Disconnect

by Don Boudreaux on June 30, 2004

in Regulation

Tomorrow, the District of Columbia joins New York and several other jurisdictions in prohibiting the holding of a cell-phone to your ear while driving. Cell-phone use while driving is not prohibited; it’s just that drivers who use cell-phones must use them with hands-free devices.

This prohibition on holding a cell-phone to the ear while driving strikes me as ill-considered. Surely the single most dangerous thing anyone can do with a cell-phone is to dial a telephone number manually (or otherwise operate the phone’s keyboard) while driving. A hands-free device does nothing to increase the likelihood that drivers will avoid dialing numbers manually.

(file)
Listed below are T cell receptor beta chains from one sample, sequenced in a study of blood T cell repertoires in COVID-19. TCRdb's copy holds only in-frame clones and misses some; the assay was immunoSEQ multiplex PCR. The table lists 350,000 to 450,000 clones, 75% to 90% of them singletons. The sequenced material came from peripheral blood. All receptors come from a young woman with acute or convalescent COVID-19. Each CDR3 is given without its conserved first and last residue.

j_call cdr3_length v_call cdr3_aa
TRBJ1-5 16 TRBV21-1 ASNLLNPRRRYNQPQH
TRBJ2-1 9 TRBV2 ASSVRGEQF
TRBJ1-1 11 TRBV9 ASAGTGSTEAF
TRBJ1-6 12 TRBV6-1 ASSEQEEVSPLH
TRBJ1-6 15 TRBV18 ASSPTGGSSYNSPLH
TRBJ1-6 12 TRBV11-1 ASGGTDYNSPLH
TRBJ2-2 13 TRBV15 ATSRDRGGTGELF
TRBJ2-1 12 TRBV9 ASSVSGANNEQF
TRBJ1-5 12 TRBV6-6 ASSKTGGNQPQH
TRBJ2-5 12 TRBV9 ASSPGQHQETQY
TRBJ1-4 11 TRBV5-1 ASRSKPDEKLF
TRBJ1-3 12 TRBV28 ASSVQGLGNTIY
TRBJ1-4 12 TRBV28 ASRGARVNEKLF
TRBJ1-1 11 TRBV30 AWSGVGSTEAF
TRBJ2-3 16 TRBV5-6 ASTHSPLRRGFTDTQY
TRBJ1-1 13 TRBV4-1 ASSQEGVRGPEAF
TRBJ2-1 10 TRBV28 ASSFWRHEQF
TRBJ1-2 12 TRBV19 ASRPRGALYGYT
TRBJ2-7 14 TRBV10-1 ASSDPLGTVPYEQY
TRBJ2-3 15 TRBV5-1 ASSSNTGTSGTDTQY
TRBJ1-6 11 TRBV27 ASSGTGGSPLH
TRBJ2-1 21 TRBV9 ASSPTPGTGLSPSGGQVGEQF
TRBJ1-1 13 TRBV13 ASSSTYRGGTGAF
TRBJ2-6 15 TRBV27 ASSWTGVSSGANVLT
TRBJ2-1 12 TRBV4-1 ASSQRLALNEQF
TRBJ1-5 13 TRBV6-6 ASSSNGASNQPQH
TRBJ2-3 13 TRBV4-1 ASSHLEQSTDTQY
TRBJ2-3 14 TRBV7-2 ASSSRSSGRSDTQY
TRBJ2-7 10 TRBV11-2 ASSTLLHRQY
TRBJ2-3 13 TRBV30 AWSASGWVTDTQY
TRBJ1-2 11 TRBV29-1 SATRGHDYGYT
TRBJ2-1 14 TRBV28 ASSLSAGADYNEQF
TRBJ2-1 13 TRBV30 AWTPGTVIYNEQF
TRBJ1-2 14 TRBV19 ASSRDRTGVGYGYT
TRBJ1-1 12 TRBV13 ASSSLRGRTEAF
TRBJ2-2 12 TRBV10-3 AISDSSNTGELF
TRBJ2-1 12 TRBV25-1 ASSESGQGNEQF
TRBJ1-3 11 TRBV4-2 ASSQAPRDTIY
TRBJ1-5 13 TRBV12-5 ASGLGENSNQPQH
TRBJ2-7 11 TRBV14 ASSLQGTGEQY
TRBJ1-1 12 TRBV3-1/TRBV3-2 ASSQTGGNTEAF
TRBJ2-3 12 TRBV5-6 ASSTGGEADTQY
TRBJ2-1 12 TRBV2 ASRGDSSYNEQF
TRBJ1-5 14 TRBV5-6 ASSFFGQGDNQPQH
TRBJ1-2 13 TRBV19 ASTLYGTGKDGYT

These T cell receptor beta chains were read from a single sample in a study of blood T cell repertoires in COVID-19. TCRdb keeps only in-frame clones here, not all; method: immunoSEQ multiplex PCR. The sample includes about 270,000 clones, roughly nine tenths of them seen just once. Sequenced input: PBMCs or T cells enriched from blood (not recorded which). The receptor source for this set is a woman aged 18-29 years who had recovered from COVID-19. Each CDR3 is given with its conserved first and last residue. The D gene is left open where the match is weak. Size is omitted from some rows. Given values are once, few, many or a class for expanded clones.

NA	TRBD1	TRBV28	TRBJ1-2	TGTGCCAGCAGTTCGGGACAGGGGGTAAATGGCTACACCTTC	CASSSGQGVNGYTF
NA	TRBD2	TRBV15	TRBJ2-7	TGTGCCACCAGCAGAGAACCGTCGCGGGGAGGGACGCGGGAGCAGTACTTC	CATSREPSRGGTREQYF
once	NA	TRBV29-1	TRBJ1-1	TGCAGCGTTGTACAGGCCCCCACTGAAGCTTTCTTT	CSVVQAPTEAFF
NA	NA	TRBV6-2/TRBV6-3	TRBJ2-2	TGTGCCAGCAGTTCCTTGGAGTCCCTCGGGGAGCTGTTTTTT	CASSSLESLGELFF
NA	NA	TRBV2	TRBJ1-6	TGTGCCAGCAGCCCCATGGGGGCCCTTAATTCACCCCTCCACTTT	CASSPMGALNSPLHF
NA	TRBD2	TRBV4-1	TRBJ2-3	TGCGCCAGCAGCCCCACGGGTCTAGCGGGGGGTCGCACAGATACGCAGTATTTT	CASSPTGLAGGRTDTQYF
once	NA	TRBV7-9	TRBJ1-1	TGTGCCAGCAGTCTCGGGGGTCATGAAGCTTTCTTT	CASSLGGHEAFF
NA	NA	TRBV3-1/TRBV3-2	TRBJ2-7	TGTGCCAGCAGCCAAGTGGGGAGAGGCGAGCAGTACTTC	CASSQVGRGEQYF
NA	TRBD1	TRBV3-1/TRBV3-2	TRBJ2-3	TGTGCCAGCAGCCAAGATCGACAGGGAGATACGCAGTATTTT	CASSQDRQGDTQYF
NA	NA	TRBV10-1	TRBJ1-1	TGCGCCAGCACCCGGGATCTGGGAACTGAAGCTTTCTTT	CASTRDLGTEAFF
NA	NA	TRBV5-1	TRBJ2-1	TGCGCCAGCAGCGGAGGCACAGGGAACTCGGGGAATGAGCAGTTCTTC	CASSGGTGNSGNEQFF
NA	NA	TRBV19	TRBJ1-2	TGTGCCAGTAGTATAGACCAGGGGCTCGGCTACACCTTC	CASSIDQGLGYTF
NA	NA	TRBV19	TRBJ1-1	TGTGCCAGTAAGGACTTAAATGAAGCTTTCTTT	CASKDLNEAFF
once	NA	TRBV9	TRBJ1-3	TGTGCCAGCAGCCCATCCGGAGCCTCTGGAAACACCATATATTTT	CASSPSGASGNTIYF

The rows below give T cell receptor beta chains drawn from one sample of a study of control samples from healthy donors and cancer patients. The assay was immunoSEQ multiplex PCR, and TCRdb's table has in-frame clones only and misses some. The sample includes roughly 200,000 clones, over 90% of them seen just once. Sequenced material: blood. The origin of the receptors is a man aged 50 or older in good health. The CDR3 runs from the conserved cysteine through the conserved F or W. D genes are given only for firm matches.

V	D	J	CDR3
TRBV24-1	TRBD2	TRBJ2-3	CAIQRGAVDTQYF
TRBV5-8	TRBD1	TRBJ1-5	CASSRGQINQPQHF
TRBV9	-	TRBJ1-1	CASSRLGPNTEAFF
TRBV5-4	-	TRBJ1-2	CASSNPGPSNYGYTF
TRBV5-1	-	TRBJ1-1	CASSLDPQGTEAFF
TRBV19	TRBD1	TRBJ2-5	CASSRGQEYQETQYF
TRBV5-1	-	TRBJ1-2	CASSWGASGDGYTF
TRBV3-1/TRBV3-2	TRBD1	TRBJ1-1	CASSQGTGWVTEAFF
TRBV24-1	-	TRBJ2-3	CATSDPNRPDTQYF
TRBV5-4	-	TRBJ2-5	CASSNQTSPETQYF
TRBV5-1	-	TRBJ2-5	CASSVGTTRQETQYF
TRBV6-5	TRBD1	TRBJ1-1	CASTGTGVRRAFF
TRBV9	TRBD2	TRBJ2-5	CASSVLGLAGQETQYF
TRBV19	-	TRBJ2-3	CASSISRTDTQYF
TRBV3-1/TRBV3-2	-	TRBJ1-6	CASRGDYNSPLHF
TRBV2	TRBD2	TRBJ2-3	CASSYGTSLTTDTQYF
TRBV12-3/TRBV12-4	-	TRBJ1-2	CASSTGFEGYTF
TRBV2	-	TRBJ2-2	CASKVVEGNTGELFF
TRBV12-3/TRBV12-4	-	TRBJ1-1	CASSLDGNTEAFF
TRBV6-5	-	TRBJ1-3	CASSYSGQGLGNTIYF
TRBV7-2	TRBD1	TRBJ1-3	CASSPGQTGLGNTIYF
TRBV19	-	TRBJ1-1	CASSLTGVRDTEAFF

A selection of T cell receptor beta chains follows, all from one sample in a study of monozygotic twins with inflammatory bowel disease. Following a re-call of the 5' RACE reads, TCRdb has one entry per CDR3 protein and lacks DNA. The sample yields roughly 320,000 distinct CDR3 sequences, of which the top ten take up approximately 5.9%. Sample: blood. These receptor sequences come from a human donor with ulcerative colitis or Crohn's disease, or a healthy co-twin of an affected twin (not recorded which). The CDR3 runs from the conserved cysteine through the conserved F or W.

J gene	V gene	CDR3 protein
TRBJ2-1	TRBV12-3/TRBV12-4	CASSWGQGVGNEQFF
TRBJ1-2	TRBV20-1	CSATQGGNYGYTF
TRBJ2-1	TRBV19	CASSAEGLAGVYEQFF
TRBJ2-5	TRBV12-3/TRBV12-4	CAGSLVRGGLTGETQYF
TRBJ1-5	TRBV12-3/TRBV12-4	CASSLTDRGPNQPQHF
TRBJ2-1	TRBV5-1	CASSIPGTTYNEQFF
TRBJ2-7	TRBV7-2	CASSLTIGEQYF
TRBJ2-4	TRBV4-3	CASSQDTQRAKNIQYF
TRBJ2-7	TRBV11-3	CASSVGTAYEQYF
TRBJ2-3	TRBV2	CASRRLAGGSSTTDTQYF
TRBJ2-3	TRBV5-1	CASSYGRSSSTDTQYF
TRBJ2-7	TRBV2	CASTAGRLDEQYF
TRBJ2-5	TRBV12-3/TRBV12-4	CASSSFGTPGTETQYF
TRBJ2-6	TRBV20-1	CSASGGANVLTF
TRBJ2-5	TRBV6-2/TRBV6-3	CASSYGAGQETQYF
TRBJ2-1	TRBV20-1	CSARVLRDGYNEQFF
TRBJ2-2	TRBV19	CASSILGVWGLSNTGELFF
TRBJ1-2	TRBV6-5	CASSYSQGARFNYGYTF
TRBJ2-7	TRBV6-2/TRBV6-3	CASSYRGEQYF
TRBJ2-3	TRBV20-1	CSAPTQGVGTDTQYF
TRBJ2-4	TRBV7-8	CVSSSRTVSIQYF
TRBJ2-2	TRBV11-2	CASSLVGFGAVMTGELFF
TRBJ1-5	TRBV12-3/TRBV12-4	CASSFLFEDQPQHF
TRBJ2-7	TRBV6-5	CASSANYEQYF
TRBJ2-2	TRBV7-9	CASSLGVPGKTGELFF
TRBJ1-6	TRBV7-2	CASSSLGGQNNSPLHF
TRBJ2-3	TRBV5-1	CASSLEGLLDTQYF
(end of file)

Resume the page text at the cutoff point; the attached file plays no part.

Once a call is connected, the driver holding the cell-phone to his ear is no more or less distracted by the conversation than he would be if he were holding the same conversation with a passenger in his automobile.

It’s true that having two hand on a steering wheel is safer than having only one hand on a steering wheel. But I suspect that this effect is quite small. Most people drive with only one hand at a time, cell-phone or not, and I’ve heard no calls to prevent one-armed people and those of us with an arm in a cast from driving.

In short, the requirement that drivers use cell-phones only with hands-free devices does nothing to prevent the single most dangerous activity that people do with cell-phones – namely, operate the keyboard manually.

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